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Conversations with Jane Kim

Today we’d like to introduce you to Jane Kim.

Hi Jane, thanks for sharing your story with us. To start, maybe you can tell our readers some of your backstory.
I was born in South Korea and came to Los Angeles when I was two years old. Growing up, I had a natural affinity towards music and I was trained in classical piano beginning at the age of five. I also began learning the cello in 5th grade as a second instrument. Although I had a love-hate relationship with music, it was something that came naturally to me, so I pursued it into adulthood. I studied at the Colburn School of Music and graduated from UCLA with a degree in music. I was a working musician for 20 years.

When COVID-19 hit and I lost all work for months on end, something changed. As a musician, you are constantly working, and if not working, you are thinking of the next job or hustling to find other work. The COVID-19 lockdown gave me some much-needed time to truly reflect on my life. I realized that I felt I had come to the end of my musical journey and that I wanted to pivot. I wanted to pursue other passions and unfulfilled dreams that were latent.

My musical world had intersected with television and film in many ways. I met so many writers, directors, actors but rarely those who wanted to be producers. Yet, I felt my true gifts were in producing – seeing a project from inception to completion.

I’m sure you wouldn’t say it’s been obstacle free, but so far would you say the journey have been a fairly smooth road?
Everyone’s journey is full of detours, stop signs and U-turns. Mine is no different. One of the biggest struggles is staying true to yourself and not listening to the timeline or journey of others. There have been many times that I struggled with deep depression due to the lack of support from those closest to me. Many times, those who are not artists do not understand our choices in life. The fulfillment and joy we feel from doing that which we are most passionate about is not something we can convey easily.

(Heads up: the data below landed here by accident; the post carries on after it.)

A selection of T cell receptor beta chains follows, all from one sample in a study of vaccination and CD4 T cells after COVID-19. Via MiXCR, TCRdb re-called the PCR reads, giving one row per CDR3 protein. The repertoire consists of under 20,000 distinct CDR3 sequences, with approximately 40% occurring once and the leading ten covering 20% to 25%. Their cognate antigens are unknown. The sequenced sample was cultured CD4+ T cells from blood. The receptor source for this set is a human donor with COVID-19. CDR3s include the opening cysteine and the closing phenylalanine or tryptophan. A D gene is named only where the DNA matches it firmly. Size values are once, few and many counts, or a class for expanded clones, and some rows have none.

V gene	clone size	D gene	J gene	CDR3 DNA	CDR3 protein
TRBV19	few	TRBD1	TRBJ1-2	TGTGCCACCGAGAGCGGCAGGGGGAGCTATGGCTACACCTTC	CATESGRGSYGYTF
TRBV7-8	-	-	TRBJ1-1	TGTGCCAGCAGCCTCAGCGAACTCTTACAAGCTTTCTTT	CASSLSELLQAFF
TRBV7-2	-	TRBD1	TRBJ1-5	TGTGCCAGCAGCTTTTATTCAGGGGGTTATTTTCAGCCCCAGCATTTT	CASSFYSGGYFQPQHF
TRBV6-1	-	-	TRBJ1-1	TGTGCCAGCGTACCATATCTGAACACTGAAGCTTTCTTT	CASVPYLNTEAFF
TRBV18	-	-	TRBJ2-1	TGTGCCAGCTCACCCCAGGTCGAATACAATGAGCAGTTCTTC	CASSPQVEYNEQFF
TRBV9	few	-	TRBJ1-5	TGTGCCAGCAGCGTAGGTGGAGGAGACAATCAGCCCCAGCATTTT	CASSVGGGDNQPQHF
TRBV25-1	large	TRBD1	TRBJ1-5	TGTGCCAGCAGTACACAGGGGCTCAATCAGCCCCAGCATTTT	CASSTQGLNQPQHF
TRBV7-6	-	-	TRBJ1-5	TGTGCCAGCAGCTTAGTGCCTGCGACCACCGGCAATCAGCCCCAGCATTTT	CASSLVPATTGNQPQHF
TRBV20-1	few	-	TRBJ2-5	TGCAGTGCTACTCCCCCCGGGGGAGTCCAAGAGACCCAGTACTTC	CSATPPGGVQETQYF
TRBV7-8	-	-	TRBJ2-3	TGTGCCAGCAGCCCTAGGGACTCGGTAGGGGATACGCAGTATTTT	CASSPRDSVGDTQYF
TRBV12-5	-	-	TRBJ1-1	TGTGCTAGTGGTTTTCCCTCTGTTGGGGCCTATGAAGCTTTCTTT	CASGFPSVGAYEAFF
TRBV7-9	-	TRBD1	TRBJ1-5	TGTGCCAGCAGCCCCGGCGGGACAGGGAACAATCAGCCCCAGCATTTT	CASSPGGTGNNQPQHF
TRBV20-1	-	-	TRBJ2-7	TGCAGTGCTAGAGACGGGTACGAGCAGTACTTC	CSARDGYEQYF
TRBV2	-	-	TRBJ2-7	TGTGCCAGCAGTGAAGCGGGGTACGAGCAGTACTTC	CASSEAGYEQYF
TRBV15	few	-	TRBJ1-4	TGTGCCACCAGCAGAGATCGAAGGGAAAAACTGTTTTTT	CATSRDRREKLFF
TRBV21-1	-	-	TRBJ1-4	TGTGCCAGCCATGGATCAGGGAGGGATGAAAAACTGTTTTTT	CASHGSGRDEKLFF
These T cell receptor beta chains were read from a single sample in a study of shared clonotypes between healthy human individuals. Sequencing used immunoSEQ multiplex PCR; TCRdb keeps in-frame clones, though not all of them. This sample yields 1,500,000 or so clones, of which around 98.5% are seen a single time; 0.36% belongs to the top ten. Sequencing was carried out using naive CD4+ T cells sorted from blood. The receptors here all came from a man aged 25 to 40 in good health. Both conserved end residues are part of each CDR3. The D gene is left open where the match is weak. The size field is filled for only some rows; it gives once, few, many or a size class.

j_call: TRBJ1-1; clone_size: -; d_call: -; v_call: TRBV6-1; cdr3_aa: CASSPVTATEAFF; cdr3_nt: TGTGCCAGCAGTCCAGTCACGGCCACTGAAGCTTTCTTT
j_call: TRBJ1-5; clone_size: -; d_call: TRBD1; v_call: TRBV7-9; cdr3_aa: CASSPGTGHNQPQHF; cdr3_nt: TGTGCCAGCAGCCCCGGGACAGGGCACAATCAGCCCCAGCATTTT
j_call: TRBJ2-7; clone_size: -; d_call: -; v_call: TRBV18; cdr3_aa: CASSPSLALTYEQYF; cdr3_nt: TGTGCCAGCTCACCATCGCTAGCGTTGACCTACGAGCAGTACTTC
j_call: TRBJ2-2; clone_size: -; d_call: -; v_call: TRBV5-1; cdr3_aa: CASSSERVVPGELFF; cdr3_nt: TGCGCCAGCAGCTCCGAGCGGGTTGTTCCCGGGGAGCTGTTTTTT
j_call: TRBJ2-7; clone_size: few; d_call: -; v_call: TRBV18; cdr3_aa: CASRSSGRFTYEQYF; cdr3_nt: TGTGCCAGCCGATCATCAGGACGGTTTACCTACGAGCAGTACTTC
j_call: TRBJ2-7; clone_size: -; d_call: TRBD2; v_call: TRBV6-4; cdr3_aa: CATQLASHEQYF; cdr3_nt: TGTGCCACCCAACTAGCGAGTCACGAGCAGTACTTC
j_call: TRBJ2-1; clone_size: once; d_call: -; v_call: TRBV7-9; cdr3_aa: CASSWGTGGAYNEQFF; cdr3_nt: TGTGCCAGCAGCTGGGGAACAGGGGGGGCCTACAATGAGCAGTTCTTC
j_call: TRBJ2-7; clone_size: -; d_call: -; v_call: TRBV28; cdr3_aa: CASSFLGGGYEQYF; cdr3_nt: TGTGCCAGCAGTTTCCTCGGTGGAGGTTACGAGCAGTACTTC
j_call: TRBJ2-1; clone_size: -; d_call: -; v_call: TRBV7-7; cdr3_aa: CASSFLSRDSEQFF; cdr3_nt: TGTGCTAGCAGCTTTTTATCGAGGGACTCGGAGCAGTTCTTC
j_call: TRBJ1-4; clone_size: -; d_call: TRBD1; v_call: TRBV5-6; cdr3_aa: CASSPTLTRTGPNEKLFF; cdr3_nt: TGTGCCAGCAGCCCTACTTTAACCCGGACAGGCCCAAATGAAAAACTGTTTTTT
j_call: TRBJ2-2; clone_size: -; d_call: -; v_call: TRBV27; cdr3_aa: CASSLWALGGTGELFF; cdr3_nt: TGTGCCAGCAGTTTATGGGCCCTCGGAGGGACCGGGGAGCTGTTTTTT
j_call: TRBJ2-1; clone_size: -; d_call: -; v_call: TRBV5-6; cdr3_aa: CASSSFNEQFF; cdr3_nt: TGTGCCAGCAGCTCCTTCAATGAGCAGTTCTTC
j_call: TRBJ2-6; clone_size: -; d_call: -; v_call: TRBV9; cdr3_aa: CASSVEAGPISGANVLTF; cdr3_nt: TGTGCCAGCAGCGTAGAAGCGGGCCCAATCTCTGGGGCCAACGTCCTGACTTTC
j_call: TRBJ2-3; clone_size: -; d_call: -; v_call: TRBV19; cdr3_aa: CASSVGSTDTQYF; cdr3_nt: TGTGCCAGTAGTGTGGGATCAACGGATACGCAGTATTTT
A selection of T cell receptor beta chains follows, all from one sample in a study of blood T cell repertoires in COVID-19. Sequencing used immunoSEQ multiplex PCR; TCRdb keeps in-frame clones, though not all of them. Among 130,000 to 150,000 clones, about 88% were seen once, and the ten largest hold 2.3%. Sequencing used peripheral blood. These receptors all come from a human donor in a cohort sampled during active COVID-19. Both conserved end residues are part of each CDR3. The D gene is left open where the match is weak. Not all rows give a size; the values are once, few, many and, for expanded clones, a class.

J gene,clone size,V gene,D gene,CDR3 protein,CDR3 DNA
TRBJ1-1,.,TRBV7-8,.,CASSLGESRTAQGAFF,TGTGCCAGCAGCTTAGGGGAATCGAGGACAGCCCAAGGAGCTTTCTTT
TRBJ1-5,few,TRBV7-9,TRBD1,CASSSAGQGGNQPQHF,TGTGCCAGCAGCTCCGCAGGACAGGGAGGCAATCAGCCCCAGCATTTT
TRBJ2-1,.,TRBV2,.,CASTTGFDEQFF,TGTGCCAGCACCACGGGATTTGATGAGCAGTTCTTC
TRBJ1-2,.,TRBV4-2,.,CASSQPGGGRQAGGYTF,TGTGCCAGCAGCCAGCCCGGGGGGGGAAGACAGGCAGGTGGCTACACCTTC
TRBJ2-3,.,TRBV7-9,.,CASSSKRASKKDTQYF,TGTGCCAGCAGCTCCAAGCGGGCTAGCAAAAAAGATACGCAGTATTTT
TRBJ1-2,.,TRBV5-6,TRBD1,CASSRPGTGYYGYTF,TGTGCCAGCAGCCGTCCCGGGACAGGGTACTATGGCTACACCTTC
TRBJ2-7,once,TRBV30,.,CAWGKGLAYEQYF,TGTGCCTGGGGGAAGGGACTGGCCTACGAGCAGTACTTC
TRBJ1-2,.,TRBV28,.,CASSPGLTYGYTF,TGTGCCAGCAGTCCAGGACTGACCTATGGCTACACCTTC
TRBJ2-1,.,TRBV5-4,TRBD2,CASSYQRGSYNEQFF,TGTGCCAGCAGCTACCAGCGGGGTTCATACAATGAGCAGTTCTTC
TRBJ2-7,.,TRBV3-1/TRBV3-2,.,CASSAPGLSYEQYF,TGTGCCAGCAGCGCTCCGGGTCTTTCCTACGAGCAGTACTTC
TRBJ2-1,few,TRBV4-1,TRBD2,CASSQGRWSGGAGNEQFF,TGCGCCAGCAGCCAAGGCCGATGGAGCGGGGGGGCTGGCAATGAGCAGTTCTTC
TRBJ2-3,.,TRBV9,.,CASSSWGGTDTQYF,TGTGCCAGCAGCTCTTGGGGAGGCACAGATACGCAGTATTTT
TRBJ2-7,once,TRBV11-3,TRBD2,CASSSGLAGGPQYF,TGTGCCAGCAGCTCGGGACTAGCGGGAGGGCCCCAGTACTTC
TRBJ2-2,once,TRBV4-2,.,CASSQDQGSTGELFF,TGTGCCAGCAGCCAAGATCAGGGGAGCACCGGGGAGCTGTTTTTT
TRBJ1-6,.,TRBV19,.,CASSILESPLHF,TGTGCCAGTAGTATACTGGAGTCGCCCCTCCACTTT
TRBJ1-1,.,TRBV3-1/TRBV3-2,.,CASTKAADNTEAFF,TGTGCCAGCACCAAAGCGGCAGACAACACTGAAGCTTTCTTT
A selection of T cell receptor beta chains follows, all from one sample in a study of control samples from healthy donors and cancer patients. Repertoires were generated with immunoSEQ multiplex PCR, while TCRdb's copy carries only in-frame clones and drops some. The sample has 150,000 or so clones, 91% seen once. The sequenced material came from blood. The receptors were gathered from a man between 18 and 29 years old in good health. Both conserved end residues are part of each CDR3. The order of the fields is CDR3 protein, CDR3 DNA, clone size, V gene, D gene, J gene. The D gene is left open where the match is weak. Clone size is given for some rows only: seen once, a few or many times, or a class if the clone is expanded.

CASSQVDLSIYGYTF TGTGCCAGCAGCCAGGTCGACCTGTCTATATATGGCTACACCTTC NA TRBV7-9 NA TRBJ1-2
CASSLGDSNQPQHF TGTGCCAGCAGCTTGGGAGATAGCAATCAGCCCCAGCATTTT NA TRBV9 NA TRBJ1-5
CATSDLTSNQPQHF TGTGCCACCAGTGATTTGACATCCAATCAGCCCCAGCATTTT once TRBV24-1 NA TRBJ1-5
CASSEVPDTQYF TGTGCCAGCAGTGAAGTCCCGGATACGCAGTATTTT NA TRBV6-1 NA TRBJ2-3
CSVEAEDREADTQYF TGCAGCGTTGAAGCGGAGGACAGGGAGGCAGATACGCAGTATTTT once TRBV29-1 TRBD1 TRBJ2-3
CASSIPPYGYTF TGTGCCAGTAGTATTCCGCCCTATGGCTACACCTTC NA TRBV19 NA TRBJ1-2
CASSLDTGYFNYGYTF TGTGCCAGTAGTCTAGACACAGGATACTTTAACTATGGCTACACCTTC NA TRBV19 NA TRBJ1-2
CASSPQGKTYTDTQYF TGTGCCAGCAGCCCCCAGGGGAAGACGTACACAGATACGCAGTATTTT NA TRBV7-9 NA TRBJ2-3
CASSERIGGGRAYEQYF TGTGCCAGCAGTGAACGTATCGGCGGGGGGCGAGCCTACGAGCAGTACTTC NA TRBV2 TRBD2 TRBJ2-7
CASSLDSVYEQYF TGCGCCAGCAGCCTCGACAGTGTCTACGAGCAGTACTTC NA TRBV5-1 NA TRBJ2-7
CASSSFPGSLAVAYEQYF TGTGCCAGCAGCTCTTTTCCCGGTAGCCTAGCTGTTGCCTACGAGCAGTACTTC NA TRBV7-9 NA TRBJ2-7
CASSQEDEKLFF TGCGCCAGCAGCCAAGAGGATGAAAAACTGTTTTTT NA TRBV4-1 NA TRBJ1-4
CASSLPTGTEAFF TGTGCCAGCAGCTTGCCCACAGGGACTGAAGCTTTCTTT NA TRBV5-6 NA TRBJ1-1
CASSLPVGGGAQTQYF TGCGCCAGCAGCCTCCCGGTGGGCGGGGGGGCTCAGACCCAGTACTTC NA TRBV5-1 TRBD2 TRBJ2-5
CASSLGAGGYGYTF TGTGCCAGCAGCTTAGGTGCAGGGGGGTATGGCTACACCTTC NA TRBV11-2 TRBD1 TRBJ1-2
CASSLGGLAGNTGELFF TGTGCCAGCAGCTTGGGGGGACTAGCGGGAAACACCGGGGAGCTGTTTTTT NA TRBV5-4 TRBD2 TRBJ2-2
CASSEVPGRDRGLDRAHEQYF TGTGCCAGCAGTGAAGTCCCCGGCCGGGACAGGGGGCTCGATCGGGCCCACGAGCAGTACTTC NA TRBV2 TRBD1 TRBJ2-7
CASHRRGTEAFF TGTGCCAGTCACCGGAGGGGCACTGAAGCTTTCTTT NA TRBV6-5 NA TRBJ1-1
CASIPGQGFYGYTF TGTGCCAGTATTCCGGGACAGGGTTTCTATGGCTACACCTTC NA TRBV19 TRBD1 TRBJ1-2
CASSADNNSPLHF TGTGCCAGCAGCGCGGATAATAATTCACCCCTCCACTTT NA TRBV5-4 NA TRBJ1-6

I also struggled deeply with feeling like my identity was my ability to play my instrument. I felt that I was known as “jane the cellist.” It is easy for artists to feel that their worth and value is bound up in their art form. I felt a lot of resentment at this towards the end of my musical career, and I drew close to those who knew and loved me for me, not for what I did.

Appreciate you sharing that. What else should we know about what you do?
I am currently an independent film producer and a librarian as well (which is another time for another story). My most recent project to date is a feature film, Purple. I spearheaded this project and with my producer partner, found investors to support this story about the power of momentary human connection. We just finished principal photography and are now in the post-production process.

Being a producer is not an easy feat. Tenacity and endurance has given me the strength to press on, despite so many challenges. The answer, no, never takes me off the path. It simply gets the creative juices flowing to figure out a different path forward.

We are all a work in process. Our process can take us to different jobs, careers, friendships, and locations. Although I was a musician for many decades and I am now in film producing, who knows where I will end up in another ten years. The important part is to remember that your work does not define your worth. Your work is something you do and may be an expression of your present human self. However, just as you may evolve, so does the expression of that self.

What would you say have been one of the most important lessons you’ve learned?
Keep evolving. Don’t let failures or lack of knowledge get you down.

There was another feature film that I was attempting to produce in 2017. My experience in producing a feature was minimal, and I was fortunate to have a producing mentor. We met with many investors and raised a lot of money, but in the end, we couldn’t raise our final budget goal. Was it a failure? In a sense, sure. However, the knowledge I learned through that mentor was what gave me the ability to complete Purple. Every experience, even defeat and failure, are learning ones.

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